grub> linux vmlinuz-4.4.0-47-generic root=/dev/sda1OK, you're close (I hope!). In the 2nd and 3rd commands, you gave "ls" which isn't correct. Check them carefully, and use that "tab completion" to help you fill them in. So...
grub> set root=(hd0,1) --- this first
grub> linux vmlinuz-4.4.0-47-generic root=/dev/sda1 ---command is linux, then a space
grub> initrd /boot/initrd.img-4.4.0-47-generic ---command is initrd, then a space
grub> boot ---then this
The article mentions another possibility if this fails, but see what happens with these commands. (Of course, don't copy my comments! LOL)
No, I don't think the USB will work (easily, anyway) from the grub prompt. If you want to try USB, its better to go back to the other booting instruction to hold down the ESC key when turning on, and that should give you a choice of boot devices.Think we can boot from the usb here? It is still in......
Ok, that gives me grub>I don't think you have to do set root each time (unless you reboot).
I may have not copied/pasted correctly too... lets try this 2nd command again... remember that the command is "linux" now, and not "ls".
grub> linux /boot/vmlinuz-4.4.0-47-generic root=/dev/sda1
So I added /boot before vmlinuz.... but you should be able to type: linux /boot/vmli (and hit TAB), then put a space, and add the root= stuff at the end.
Good! (I think!) It seems that it accepted the command. So the 3rd line is next, and the command you are giving is initrd... so like this:Ok, that gives me grub>
Yes? If you went through the 4th final command, and its booting... that would be great. I think it's okay to run fsck now if its prompting you for that. Lets see if Ubuntu starts!!!I think we might have it!! Ran through a whole bunch of stuff and now says to run fsck
I am up and running!! Now let's finish fixing thisGood! (I think!) It seems that it accepted the command. So the 3rd line is next, and the command you are giving is initrd... so like this:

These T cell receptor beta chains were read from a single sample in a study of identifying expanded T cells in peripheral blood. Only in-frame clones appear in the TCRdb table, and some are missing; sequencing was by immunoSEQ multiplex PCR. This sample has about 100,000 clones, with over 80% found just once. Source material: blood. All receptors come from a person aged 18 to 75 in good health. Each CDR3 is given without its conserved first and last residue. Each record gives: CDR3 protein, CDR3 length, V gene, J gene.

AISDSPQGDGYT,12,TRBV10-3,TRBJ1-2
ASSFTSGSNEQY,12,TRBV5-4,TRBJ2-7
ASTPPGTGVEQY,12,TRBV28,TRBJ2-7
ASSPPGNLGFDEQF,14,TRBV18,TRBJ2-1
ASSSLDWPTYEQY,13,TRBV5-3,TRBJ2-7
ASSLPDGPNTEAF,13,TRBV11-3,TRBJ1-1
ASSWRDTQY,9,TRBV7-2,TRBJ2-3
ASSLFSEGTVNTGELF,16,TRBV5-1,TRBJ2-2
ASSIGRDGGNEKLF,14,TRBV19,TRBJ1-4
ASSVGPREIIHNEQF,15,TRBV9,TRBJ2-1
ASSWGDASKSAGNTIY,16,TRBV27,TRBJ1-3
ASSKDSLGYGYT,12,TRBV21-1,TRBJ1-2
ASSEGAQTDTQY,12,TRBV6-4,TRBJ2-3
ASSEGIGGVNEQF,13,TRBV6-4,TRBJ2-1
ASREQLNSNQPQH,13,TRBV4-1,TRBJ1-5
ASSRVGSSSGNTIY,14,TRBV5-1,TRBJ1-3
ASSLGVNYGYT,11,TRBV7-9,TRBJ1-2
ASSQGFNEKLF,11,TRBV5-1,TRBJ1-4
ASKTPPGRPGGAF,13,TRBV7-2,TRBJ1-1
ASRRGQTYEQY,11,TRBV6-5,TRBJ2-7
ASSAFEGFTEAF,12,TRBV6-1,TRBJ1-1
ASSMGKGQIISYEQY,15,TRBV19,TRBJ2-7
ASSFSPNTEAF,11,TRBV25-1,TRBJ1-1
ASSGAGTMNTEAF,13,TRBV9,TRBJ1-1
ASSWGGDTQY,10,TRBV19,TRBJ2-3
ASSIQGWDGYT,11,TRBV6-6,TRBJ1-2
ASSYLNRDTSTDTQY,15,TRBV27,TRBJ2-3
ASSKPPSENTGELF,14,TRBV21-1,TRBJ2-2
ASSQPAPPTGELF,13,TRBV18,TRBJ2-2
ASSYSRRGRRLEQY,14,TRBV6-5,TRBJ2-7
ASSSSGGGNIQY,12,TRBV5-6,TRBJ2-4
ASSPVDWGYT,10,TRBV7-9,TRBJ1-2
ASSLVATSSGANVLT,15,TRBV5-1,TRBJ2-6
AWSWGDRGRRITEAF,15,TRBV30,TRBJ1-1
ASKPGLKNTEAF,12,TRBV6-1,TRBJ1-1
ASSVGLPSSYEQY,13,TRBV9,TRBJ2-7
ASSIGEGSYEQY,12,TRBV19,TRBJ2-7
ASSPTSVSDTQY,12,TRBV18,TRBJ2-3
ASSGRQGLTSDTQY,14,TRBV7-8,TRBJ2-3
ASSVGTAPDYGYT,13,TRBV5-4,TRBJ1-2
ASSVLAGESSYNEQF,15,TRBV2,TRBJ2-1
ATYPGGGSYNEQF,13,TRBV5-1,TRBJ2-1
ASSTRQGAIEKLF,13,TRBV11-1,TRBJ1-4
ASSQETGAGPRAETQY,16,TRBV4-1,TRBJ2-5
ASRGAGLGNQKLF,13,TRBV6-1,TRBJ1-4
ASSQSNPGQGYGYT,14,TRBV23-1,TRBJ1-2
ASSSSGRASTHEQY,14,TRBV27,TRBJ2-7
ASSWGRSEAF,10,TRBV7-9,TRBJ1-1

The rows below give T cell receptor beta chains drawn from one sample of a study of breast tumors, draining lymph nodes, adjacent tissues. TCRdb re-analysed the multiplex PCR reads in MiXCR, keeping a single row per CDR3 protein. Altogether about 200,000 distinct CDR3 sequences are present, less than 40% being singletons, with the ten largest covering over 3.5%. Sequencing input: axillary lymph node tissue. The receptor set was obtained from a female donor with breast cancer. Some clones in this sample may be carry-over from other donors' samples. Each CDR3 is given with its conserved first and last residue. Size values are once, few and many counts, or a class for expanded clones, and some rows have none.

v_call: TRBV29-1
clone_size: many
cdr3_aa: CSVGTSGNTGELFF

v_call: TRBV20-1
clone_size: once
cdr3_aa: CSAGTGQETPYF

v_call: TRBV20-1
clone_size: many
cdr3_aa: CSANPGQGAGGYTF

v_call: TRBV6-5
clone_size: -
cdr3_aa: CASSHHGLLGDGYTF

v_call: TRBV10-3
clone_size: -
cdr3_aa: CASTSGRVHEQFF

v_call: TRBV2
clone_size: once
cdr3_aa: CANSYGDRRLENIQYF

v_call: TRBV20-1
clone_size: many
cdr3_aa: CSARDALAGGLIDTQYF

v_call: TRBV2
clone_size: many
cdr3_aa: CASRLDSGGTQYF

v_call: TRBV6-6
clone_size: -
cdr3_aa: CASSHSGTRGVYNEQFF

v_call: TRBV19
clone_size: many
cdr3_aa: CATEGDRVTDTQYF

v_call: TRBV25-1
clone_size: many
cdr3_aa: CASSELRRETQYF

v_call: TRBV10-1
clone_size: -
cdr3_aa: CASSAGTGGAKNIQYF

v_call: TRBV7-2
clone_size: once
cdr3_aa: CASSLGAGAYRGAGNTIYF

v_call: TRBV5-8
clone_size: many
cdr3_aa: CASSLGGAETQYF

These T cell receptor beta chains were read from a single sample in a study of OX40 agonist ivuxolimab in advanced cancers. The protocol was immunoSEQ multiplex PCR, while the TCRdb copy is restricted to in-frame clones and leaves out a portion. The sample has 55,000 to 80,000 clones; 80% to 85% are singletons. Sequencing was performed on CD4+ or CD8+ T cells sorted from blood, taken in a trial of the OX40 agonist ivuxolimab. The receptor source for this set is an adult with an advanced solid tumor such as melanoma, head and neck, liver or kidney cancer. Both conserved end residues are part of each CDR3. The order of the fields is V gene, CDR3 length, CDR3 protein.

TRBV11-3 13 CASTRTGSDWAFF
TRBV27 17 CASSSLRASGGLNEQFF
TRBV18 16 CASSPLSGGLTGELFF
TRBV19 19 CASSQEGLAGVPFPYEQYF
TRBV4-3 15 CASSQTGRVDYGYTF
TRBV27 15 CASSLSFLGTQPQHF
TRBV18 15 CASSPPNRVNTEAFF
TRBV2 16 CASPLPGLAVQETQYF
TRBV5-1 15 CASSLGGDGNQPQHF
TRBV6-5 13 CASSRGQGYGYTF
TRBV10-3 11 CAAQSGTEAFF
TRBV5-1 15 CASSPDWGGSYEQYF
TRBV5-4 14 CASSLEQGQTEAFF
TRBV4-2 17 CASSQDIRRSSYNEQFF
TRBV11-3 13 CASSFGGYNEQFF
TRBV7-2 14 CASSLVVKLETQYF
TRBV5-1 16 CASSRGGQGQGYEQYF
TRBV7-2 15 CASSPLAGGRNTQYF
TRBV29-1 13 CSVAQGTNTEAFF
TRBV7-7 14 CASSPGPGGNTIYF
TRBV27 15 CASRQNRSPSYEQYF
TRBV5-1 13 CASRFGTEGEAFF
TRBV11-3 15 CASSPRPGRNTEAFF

initrd /boot/initrd.img-4.4.0-47-generic (and like vmlinuz, you can TAB after typing /boot/init and it should complete for you).
Great! But you aren't quite out of the woods yet... this final step could fail, but I hope not.I am up and running!! Now let's finish fixing this
sudo grub-install /dev/sda
Says:Great! But you aren't quite out of the woods yet... this final step could fail, but I hope not.
Open up a terminal, and give this command:
Give it your root password, and then you'll see a bunch of stuff scroll by again.Code:
Then, one last command:
sudo grub-install /dev/sda
I did backup important stuff. DVD drive is not working at all, won't read any disk I put in and hasn't for awhile..... I am half scared to try reaching bios again lol but can put the usb in and it reads it. Should I try a live boot while I have this up? Like I said, computer is about 7 yrs old or so and hard drive is a little older lol AND it is on 24/7 even though it is a laptop because my husband is computer illiterate and can't start it lol so I leave it on all the time for him to look at stuff on ebayWhat? You think I'm a miracle worker?!?!?
I very glad it booted... that's great! But I'm still concerned about some of the stuff going on with it, like if you are frequently needing to run fsck. And if you are able to boot on a USB or not... and even the DVD drive too. I do think you should make backups often for things that are really important, just in case it decides to quit for good.
It recognizes the usb and shows Ubuntu-16.04.2-desktop-amd64.isoYou can try to boot on the USB, but I'm guessing that it won't (or else it would have earlier)
If it doesn't boot on it by itself, you can do the "hold the ESC key" thing and see if the USB shows up in that boot menu, and boot on it like that if it shows up. If you want to always be able to boot on USB, you'll have to make a change in the BIOS to put the USB 1st in the boot order. I'm sure the setting is in there, but might take a bit to find and set it and save it.